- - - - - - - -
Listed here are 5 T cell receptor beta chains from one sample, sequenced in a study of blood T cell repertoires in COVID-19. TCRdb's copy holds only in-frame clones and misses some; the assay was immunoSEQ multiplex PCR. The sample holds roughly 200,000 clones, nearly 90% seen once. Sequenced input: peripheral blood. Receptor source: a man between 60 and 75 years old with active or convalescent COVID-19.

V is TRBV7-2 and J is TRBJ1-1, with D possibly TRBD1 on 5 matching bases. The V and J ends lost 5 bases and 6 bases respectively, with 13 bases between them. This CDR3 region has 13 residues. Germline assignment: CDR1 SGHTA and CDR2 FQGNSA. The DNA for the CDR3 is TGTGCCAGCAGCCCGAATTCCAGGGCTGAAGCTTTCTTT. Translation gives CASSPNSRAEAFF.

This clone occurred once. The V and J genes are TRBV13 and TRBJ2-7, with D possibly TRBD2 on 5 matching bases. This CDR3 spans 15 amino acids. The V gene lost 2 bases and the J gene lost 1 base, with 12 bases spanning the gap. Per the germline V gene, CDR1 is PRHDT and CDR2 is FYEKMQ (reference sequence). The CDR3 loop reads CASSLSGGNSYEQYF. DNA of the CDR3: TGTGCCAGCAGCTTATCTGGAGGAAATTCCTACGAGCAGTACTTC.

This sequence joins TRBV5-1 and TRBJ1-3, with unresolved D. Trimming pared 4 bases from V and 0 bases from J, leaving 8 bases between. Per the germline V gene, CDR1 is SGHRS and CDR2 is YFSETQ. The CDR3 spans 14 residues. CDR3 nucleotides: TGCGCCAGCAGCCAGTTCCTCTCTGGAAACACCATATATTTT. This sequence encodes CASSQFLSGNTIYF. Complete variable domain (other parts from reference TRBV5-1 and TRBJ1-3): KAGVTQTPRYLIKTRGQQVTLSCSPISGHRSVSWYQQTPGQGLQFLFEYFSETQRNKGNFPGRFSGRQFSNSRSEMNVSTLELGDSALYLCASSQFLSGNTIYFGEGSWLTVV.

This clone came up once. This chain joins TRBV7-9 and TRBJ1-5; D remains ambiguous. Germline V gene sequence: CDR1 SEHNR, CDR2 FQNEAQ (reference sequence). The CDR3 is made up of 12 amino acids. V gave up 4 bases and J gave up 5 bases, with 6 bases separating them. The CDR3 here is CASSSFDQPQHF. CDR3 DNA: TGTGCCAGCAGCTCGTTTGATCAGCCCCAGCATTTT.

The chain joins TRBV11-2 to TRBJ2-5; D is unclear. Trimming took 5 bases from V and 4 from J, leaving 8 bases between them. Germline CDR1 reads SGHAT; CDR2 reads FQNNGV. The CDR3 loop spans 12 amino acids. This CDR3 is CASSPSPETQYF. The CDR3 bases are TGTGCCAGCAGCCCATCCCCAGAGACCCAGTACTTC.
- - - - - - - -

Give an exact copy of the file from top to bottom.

Listed here are 5 T cell receptor beta chains from one sample, sequenced in a study of blood T cell repertoires in COVID-19. TCRdb's copy holds only in-frame clones and misses some; the assay was immunoSEQ multiplex PCR. The sample holds roughly 200,000 clones, nearly 90% seen once. Sequenced input: peripheral blood. Receptor source: a man between 60 and 75 years old with active or convalescent COVID-19.

V is TRBV7-2 and J is TRBJ1-1, with D possibly TRBD1 on 5 matching bases. The V and J ends lost 5 bases and 6 bases respectively, with 13 bases between them. This CDR3 region has 13 residues. Germline assignment: CDR1 SGHTA and CDR2 FQGNSA. The DNA for the CDR3 is TGTGCCAGCAGCCCGAATTCCAGGGCTGAAGCTTTCTTT. Translation gives CASSPNSRAEAFF.

This clone occurred once. The V and J genes are TRBV13 and TRBJ2-7, with D possibly TRBD2 on 5 matching bases. This CDR3 spans 15 amino acids. The V gene lost 2 bases and the J gene lost 1 base, with 12 bases spanning the gap. Per the germline V gene, CDR1 is PRHDT and CDR2 is FYEKMQ (reference sequence). The CDR3 loop reads CASSLSGGNSYEQYF. DNA of the CDR3: TGTGCCAGCAGCTTATCTGGAGGAAATTCCTACGAGCAGTACTTC.

This sequence joins TRBV5-1 and TRBJ1-3, with unresolved D. Trimming pared 4 bases from V and 0 bases from J, leaving 8 bases between. Per the germline V gene, CDR1 is SGHRS and CDR2 is YFSETQ. The CDR3 spans 14 residues. CDR3 nucleotides: TGCGCCAGCAGCCAGTTCCTCTCTGGAAACACCATATATTTT. This sequence encodes CASSQFLSGNTIYF. Complete variable domain (other parts from reference TRBV5-1 and TRBJ1-3): KAGVTQTPRYLIKTRGQQVTLSCSPISGHRSVSWYQQTPGQGLQFLFEYFSETQRNKGNFPGRFSGRQFSNSRSEMNVSTLELGDSALYLCASSQFLSGNTIYFGEGSWLTVV.

This clone came up once. This chain joins TRBV7-9 and TRBJ1-5; D remains ambiguous. Germline V gene sequence: CDR1 SEHNR, CDR2 FQNEAQ (reference sequence). The CDR3 is made up of 12 amino acids. V gave up 4 bases and J gave up 5 bases, with 6 bases separating them. The CDR3 here is CASSSFDQPQHF. CDR3 DNA: TGTGCCAGCAGCTCGTTTGATCAGCCCCAGCATTTT.

The chain joins TRBV11-2 to TRBJ2-5; D is unclear. Trimming took 5 bases from V and 4 from J, leaving 8 bases between them. Germline CDR1 reads SGHAT; CDR2 reads FQNNGV. The CDR3 loop spans 12 amino acids. This CDR3 is CASSPSPETQYF. The CDR3 bases are TGTGCCAGCAGCCCATCCCCAGAGACCCAGTACTTC.